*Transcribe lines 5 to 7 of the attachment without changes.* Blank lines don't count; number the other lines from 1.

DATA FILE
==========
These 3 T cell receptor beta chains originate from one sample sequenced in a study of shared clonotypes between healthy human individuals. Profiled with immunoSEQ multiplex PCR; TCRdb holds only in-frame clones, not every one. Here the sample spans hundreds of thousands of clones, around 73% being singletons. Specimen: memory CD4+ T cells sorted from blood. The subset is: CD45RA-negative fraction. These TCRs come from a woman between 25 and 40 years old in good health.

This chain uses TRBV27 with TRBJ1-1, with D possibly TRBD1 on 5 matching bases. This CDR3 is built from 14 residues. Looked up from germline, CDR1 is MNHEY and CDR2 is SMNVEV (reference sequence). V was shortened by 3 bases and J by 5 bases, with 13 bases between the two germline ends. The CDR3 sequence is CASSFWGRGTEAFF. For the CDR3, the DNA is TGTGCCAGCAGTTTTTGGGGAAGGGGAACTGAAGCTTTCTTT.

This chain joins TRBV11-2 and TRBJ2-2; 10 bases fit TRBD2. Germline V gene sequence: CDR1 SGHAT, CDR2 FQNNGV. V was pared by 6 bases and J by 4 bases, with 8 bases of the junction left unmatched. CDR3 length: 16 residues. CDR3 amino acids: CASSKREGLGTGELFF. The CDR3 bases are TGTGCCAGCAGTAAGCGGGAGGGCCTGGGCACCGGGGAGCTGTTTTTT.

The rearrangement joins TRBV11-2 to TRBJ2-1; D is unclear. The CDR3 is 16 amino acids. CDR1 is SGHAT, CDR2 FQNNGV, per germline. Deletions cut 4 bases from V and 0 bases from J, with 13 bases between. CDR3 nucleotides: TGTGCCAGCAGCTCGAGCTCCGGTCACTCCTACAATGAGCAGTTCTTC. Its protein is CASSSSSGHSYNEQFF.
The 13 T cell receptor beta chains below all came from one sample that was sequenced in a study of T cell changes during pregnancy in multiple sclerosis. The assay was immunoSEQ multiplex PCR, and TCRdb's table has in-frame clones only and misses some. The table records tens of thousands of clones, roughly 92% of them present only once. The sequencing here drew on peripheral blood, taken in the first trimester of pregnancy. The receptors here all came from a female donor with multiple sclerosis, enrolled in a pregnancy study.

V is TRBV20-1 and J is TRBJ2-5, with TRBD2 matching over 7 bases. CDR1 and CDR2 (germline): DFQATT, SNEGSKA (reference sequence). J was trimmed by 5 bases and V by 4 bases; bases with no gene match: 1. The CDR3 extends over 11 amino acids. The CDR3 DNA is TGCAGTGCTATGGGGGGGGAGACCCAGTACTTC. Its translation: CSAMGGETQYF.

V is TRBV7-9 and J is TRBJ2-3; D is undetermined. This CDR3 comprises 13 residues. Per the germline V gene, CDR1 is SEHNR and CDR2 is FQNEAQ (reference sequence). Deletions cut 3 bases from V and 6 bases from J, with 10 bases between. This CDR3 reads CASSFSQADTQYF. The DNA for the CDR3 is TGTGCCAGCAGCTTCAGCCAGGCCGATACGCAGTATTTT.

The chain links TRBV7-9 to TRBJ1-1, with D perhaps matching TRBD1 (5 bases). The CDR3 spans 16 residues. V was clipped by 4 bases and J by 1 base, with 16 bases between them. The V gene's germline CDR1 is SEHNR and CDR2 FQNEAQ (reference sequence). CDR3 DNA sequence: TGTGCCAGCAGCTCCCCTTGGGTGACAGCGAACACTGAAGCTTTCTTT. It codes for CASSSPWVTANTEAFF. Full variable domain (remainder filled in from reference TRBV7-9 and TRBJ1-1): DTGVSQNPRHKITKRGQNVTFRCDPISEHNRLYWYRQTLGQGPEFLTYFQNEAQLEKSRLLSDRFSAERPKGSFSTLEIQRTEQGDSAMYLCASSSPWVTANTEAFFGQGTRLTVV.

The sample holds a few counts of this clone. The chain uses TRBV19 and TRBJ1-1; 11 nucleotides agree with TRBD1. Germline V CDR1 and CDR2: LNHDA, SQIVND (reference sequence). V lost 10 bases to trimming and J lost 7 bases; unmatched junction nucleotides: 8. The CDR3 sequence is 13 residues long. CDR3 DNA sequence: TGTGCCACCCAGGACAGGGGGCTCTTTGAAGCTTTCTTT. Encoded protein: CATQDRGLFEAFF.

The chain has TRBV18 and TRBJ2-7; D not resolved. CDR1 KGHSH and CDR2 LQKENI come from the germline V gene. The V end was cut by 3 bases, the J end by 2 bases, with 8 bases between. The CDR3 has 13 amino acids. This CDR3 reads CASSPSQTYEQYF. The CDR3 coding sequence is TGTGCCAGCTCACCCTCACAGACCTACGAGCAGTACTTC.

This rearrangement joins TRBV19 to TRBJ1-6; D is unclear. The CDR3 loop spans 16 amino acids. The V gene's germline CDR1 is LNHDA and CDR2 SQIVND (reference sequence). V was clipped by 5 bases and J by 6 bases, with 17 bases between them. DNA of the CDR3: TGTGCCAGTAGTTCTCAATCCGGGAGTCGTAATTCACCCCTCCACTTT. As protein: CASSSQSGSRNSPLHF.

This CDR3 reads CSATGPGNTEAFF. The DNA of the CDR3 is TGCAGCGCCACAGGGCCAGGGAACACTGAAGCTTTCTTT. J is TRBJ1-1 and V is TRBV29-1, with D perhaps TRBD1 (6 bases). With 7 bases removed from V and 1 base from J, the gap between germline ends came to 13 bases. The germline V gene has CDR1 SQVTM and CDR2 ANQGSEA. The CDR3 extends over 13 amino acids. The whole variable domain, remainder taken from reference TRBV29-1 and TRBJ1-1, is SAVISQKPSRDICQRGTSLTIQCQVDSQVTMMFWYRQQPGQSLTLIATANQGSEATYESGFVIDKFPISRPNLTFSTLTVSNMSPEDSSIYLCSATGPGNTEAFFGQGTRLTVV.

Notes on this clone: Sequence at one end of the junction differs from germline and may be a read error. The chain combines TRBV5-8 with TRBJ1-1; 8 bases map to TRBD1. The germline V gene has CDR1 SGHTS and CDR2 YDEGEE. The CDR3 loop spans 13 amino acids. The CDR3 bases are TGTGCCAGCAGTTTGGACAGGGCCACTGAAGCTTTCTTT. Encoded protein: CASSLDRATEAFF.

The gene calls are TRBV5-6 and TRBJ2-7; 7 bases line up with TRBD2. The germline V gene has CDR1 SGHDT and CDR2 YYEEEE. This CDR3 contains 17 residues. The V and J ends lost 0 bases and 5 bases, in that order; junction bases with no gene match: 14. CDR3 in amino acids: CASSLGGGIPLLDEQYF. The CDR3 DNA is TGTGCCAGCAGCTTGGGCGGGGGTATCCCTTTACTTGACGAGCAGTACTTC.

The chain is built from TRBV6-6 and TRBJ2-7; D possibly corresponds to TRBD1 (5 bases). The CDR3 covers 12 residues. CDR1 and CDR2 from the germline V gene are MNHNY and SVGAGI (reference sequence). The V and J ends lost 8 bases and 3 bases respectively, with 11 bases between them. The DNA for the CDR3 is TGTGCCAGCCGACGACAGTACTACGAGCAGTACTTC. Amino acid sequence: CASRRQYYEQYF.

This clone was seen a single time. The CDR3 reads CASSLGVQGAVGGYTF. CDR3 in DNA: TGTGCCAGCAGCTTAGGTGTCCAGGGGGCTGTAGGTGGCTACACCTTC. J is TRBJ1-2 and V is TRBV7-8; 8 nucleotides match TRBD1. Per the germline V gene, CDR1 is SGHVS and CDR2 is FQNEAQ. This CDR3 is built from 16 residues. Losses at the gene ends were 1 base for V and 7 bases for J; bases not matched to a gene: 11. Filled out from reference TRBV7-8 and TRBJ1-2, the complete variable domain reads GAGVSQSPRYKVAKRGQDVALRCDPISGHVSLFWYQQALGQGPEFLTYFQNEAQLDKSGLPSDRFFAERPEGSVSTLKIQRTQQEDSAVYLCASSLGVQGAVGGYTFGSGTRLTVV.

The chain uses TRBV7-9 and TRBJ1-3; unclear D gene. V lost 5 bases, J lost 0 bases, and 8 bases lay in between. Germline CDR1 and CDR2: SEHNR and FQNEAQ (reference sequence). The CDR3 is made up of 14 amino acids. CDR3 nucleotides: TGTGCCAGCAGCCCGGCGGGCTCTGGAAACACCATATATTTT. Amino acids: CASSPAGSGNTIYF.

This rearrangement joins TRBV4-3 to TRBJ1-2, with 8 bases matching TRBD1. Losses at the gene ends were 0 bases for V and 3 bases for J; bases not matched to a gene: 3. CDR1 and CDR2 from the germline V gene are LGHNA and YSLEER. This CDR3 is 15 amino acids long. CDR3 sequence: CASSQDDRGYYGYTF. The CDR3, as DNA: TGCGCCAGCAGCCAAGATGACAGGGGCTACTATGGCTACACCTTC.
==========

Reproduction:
The 13 T cell receptor beta chains below all came from one sample that was sequenced in a study of T cell changes during pregnancy in multiple sclerosis. The assay was immunoSEQ multiplex PCR, and TCRdb's table has in-frame clones only and misses some. The table records tens of thousands of clones, roughly 92% of them present only once. The sequencing here drew on peripheral blood, taken in the first trimester of pregnancy. The receptors here all came from a female donor with multiple sclerosis, enrolled in a pregnancy study.

V is TRBV20-1 and J is TRBJ2-5, with TRBD2 matching over 7 bases. CDR1 and CDR2 (germline): DFQATT, SNEGSKA (reference sequence). J was trimmed by 5 bases and V by 4 bases; bases with no gene match: 1. The CDR3 extends over 11 amino acids. The CDR3 DNA is TGCAGTGCTATGGGGGGGGAGACCCAGTACTTC. Its translation: CSAMGGETQYF.

V is TRBV7-9 and J is TRBJ2-3; D is undetermined. This CDR3 comprises 13 residues. Per the germline V gene, CDR1 is SEHNR and CDR2 is FQNEAQ (reference sequence). Deletions cut 3 bases from V and 6 bases from J, with 10 bases between. This CDR3 reads CASSFSQADTQYF. The DNA for the CDR3 is TGTGCCAGCAGCTTCAGCCAGGCCGATACGCAGTATTTT.